Trainer Mark Jones is happy with how Master Lavros has settled in Sydney in preparation for Sunday’s $A200,000 Glenferrie Farm Challenge, but what has really pleased him is how the giant five-year-old trotter trialled at Menangle on Tuesday. After settling on the leaders back, Master Lavros trotted a tick over 1-54.0 for the mile with his earplugs still in, finishing a five metre second to seven-win pacer Eternal Glory. Keystone Del, who won the Glenferrie Farms Challenge last year and will attempt to defend his title on Sunday, finished a further 8.5 metres away in third. “He came through the trial really well, so I couldn’t be happier,” said Jones. “He seems to be getting better and better behind the gate as well which is also very pleasing,” he added. Master Lavros, who is one of five Kiwis that will represent New Zealand in Sunday’s Group One Trans-Tasman Challenge, has drawn well in barrier one, however Jones is not 100% sure if he will be able to hold the lead. “I’m not really sure how quickly some of the trotters over here get out,” said Jones. “But if he can’t lead I am confident he will atleast hold a forward position.” Meanwhile, Colin DeFilippi, who is the trainer-driver of another top chance for New Zealand in Stent, is also happy with how his stable star has settled in. “He travelled over really well so I am hopeful of a big run,” said DeFilippi. DeFilippi is also happy enough with Stent’s barrier draw (4), and is hopeful he might be able to slot into a nice position. “The draw could be a lot worse anyway,” added DeFilippi. The other three New Zealand representatives are Vulcan, The Fiery Ginga, and Irish Whisper, while My High Expectations, who is shooting for his seventh straight win, heads the five-strong Australian team. By Mitchell Robertson
With all the hype coming from across the Tasman as we build towards Sunday’s Inter Dominion Grand Final Day, you could almost be excused for forgetting that there is a supersonic racenight at Alexandra Park on Friday. However, one man who definitely won’t be forgetting is Geoff Dunn, who will line-up both of his star three-year-olds on the ten-race card. But, while Friday’s Prelude will just be a warm-up before next week’s Derby for top colt Tiger Tara, the $125,000 Great Northern Oaks is Venus Serena’s grand final. “They have both travelled up really well and have both been eating up and drinking,” said Dunn, who stables his horses with Andrew Grant when in the North Island. “They both seem well and I have been very happy with their work,” said Dunn. “So I guess my only concern is the draws,” he added. Superstar filly Venus Serena has drawn out in six, with two of her main dangers inside her, while Tiger Tara is only slightly better off in barrier five. “The Derby Prelude field only has six horses in it, so Tiger’s draw probably isn’t as much of a disadvantage as Venus Serena’s is,” admitted Dunn. However, Venus has shown time and time again that she can make her own luck, so I don’t see why Friday will be any different,” said a bullish Dunn. Dunn also sees the step up to 2700 metres as an advantage for Venus Serena. “We all know how tough she is and over the longer distance Johnny (Dunn-driver) will be able to choose when he puts her in race,” enthused Dunn. But while Venus Serena has already won five times in the North, Alexandra Park is uncharted territory for Tiger Tara, however Dunn does not see that as a concern. “He seems equally happy going the Alexandra Park way round, and he has worked well on the Pukekohe track,” said Dunn. “With four nice horses having drawn inside him he will probably have to go back at the start, but he can follow speed all day so if they go hard he will be coming over the top of them at the finish,” predicted Dunn. "And you would think next week's Derby distance will suit him as well," he concluded By Mitchell Robertson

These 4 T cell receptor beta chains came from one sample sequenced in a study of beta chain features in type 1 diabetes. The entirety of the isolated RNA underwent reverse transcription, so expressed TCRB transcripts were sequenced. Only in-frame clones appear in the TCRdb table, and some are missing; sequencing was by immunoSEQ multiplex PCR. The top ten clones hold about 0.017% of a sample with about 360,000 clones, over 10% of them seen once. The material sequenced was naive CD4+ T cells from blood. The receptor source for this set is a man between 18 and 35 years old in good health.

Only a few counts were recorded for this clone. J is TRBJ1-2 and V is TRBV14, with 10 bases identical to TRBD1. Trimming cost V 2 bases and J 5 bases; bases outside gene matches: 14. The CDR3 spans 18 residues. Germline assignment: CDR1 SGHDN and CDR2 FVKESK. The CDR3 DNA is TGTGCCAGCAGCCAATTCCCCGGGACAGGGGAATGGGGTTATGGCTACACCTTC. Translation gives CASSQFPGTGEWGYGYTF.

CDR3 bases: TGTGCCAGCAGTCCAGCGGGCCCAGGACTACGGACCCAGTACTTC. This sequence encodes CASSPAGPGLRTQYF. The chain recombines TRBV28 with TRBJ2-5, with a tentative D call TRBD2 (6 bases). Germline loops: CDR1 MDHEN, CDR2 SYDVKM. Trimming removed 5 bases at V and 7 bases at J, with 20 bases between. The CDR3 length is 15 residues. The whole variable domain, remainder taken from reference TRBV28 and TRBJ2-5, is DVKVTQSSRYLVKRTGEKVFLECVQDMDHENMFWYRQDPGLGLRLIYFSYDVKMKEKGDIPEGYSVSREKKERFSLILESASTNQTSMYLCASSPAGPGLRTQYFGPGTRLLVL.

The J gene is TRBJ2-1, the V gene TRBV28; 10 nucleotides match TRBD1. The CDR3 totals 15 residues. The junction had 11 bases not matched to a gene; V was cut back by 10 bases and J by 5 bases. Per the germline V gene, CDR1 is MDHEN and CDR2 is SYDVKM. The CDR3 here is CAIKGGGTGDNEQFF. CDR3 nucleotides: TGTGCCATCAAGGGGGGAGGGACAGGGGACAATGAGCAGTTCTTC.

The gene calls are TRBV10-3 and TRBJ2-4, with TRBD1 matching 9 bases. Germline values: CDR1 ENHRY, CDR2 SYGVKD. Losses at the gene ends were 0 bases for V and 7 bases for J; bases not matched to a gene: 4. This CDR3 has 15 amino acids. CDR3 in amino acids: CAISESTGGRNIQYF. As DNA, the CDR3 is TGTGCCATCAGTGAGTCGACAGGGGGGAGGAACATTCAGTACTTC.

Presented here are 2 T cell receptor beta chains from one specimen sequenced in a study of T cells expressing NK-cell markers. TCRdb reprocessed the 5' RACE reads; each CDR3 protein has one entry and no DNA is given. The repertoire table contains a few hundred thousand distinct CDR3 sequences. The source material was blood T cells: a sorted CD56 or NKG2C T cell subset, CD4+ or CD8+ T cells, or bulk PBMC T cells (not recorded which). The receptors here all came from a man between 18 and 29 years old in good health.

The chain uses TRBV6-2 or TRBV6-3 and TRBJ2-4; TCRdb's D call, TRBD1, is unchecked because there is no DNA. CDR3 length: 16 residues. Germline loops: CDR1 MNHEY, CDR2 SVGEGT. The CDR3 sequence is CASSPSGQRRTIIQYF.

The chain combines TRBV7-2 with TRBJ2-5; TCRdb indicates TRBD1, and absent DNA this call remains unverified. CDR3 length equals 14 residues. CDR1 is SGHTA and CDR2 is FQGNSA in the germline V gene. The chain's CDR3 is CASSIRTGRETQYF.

Talented two-year-filly Supriya became Changeover’s first ever winner when she easily disposed of her five opponents in the first race at Winton today. Driven by Dexter Dunn for trainer Cran Dalgety, Supriya spaced her rivals by 5 & ½ lengths to win in a time of 2.00.0 over the one mile journey. Supriya’s maiden win came at just her second start. Her debut resulted in a tidy fifth in a heat of the Sires Stakes. Supriya, who is likely to contest some of the two-year-old fillies features later on in the season, is owned by the Beeintowin syndicate which is managed by Addington Raceway’s Ged Moor. Mooar, who was formerly employeed by Nevele R Stud, has always been of the opinion that Changeover would do a very good job at stud. Although Supriya was his first winner, plenty of Changeover’s other progeny are showing huge promise, including Oneover, who was a super second in the fourth heat of the Young Guns. He will be a great chance of giving Changeover his second winner when he competes in the NZ Yearling Sales Series Graduate at Alexandra Park on Friday. The 2.4 million-dollar earning son of In The Pocket currently has 17 qualifiers all up, including smart qualifiers, Atchoo, Nuala, Bold Ruler, and Prince Of Pops, who has placed twice from just two starts. Other smart winners on the Winton card today were: Perfect Sunrise, Millwood Pink Lady, Jocy Jaccka, I Smart, and Cyclone Kiwi. By Mitchell Robertson
Eyre I Come, who was an impressive debut winner at Timaru on Sunday, will now eye the $100,000 NZ Yearling Sales Series Trotters Final at Addington on Thursday. “David Gaffaney (trainer) and Greg Hope have always had a very big opinion of the horse, but he has had a few problems along the way,” said owner Grant Hatton. Hatton purchased Eyre I Come, a son of Majestic Son and well bred mare Landoras Special, for $45,000 at the 2012 NZ Premier Yearling Sales on the advice of Mark Jones. “Mark and I actually liked him better than the Landoras Special colt the next year which sold for $127, 500,” said Hatton, who is also the owner of top pacer Saveapatrol. Eyre I Come, who was backed in from $31 on the fixed odds on Sunday, came with a strong finishing burst to beat smart trotter Trouble Rieu. He was driven by Ricky May who will once again partner him in Thursday’s feature. “We were probably a bit lucky with Lothario galloping in the home straight, but it was still a good effort to pick the second horse up,” said Hatton. Hatton said that talented trotter Thebestlove definitely looks the one that they all have to beat on Thursday, however he believes his gelding has the game to be highly competitive if he was to do things right. By Mitchell Robertson